• All fan parts and accessories should be installed, aligned, and operational.
  • Check all tie-down bolts so that the fan is firmly held in place on its foundation.
  • Check all ductwork connections so that flexible material does not "suck in," leak, or become short-circuited by having the fan support ductwork or other parts of the system.
  • Check that all driveline components such as bearings, couplings, V-belts, motors etc., are aligned and properly tensioned. Make sure all V-belts are matched and that bearings have been tightened to the base and to the shaft. Check that bearings are properly lubricated with the proper type and amount of grease.
  • Check that the fan wheel is properly aligned with the inlet bell and housing, is free to turn, and that when momentarily energized, it will turn in the right direction.
  • Check the fan and system for any obstructions, build-up, leaks, missing parts, etc.
  • Run the fan at full speed. Verify that the fan is running close to the design speed. Determine whether the fan is running smooth and that the bearings are not running hot. Obtain a power measurement to make sure the fan is not overloading the motor.
  • Let the fan run for 24 hours. Recheck all of the items listed above once again, particularly the V-belt tension. The results of this initial inspection should be kept on record for future reference. If a problem does occur later, it will serve as a beginning point of any evaluation.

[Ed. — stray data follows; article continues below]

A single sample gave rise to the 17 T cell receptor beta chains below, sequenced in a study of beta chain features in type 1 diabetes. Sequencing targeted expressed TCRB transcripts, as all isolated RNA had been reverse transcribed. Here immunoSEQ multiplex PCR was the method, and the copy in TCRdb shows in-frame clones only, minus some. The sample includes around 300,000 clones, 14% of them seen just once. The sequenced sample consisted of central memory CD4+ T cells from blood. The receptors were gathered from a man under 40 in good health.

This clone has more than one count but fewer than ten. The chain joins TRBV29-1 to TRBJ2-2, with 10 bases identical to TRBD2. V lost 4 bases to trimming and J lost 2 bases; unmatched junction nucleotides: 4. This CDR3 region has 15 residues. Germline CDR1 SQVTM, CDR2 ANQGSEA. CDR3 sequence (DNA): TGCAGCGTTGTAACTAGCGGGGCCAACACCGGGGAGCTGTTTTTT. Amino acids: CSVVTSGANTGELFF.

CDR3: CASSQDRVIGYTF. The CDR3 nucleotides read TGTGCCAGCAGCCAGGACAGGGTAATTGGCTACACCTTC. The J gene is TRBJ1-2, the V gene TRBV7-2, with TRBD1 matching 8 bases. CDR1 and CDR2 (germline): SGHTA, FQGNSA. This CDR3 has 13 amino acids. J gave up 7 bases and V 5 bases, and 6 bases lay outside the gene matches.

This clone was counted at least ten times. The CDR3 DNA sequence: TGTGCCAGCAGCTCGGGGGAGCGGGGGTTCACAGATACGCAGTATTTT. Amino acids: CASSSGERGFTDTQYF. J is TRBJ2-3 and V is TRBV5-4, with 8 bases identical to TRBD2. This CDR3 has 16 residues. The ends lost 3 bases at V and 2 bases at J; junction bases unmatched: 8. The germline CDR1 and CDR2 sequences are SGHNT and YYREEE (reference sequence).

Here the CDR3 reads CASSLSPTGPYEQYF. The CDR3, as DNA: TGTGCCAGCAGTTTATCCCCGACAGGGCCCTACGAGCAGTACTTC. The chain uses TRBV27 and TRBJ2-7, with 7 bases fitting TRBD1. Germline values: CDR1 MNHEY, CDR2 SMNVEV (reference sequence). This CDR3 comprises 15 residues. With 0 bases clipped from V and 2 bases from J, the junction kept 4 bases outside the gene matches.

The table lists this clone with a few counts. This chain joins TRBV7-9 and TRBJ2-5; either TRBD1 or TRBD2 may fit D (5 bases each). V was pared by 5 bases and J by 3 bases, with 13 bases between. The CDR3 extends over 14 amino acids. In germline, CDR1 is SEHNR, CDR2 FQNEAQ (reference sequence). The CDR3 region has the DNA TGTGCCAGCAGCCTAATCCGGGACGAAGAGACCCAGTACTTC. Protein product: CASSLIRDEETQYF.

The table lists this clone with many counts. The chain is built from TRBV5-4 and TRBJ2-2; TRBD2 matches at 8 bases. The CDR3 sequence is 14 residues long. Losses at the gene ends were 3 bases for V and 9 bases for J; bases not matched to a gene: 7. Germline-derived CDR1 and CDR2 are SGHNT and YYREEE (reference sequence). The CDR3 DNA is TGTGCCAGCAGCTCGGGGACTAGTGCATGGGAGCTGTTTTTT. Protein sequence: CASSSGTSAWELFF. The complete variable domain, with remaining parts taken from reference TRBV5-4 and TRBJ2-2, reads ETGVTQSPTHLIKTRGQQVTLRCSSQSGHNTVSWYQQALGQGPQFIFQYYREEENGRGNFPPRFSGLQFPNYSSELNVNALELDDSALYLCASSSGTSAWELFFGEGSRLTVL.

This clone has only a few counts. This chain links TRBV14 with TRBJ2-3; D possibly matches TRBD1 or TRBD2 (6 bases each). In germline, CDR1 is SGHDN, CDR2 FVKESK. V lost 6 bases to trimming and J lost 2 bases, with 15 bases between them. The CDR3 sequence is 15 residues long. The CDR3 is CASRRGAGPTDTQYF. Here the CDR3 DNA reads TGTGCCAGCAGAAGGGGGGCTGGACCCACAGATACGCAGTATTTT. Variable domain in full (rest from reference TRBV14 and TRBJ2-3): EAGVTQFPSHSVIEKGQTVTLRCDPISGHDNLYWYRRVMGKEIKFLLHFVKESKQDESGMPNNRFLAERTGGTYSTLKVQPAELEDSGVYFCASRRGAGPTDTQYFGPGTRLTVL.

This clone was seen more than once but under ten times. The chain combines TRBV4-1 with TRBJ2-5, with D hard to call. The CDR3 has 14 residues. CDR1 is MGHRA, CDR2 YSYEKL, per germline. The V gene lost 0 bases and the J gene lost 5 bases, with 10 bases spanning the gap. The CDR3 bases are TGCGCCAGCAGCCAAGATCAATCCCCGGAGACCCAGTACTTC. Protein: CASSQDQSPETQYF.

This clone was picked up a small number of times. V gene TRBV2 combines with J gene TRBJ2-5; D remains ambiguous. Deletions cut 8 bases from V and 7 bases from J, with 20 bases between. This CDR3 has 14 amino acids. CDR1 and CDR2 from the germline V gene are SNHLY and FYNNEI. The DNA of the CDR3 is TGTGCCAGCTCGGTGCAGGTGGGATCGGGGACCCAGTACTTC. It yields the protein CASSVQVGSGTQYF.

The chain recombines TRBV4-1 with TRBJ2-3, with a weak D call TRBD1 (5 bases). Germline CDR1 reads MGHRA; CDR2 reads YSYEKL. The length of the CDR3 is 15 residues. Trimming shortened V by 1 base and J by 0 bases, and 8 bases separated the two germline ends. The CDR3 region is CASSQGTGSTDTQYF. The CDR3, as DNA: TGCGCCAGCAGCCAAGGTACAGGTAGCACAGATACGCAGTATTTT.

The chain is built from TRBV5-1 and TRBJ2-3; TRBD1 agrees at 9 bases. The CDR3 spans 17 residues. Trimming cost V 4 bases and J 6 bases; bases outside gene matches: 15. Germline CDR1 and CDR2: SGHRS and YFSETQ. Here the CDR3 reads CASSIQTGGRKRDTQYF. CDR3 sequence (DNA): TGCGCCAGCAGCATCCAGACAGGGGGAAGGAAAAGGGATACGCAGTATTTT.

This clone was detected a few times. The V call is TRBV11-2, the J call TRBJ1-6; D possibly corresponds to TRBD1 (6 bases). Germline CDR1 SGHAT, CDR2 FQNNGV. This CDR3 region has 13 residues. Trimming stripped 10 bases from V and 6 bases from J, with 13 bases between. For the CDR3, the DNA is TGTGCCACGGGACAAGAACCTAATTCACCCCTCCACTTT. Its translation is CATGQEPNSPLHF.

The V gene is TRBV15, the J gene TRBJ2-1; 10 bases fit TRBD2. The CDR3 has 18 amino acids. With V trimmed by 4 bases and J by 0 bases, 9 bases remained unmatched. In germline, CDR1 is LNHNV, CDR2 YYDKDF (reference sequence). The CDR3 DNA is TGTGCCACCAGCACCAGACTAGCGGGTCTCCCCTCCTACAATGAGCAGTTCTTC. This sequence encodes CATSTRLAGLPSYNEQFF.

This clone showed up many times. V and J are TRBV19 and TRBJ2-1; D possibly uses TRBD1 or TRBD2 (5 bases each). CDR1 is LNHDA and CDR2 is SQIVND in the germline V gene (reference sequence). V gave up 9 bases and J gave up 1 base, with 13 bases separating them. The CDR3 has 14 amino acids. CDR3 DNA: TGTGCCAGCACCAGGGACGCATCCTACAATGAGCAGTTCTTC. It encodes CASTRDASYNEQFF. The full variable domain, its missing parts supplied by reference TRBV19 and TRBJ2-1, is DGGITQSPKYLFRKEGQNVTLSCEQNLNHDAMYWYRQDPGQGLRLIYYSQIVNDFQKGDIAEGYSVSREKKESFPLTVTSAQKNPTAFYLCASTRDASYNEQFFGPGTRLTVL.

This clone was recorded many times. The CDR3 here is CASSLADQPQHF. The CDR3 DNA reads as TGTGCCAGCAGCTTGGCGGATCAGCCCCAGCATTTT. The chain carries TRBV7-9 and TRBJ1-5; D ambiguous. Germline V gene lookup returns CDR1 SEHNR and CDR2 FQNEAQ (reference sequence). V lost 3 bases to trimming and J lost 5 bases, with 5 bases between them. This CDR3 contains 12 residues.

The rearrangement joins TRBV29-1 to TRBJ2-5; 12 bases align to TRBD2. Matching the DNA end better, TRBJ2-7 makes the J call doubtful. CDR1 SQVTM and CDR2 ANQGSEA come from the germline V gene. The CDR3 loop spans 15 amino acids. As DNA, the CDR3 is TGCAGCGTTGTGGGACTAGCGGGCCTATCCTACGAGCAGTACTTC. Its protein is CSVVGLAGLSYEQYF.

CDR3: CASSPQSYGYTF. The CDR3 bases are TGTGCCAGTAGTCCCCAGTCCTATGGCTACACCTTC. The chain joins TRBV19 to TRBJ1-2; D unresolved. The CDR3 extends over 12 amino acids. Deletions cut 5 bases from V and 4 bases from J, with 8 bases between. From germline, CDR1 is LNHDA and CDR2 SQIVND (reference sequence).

Contact person - If there is a problem, it is necessary to designate an individual as a contact person who will have continuing intimate knowledge of the fan and system status, knows the problem, and has already been tried to solve it. This person is to serve as the contact person and liaison for others who may be required to visit the job site. This person's name, title, address, and phone number should be readily available, and he or she should be kept abreast of all actions that may be contemplated. Problem priority - There must be some determination as to the seriousness and timeliness of the problem resolution. Many misunderstandings occur when a priority has not been established. It is necessary that all of those involved in the resolution recognize that a problem exists and that an amiable plan of action and solution is usually in the best interest of everyone.

Problem Categories

As previously stated, this article is intended to point the troubleshooting process in the right direction. Required information has been outlined. It is now necessary to identify the nature or category of the specific problem. The following four categories narrow the focus of attention and speed up the evaluation process.

Aerodynamic performance - This applies to any of the five rating parameters of flow, pressure, speed, power, and density and how they compare to their respective design quantities.

Noise - This applies to any problem in which the ears are the main sensor. Noise and vibration are similar in that they both have amplitude and frequency, but noise is a much lower amplitude and energy content, and is measured in dB referenced to Watts. Generally speaking, noise has a much wider frequency range and a higher upper limit than vibration (63Hz to 10 KHz).

Vibration - This applies to any problem in which the hands or touching are the main sensor. Amplitude is large when there is a problem. It has a much greater energy content with a smaller frequency range (3Hz to perhaps 500 Hz). Premature failure - Premature failure applies to anything whose life does not meet that which was expected. The term "failure" does not necessarily mean a catastrophic failure such as when something "blows up," but a length of time considered as being the useful life of the component.

Summary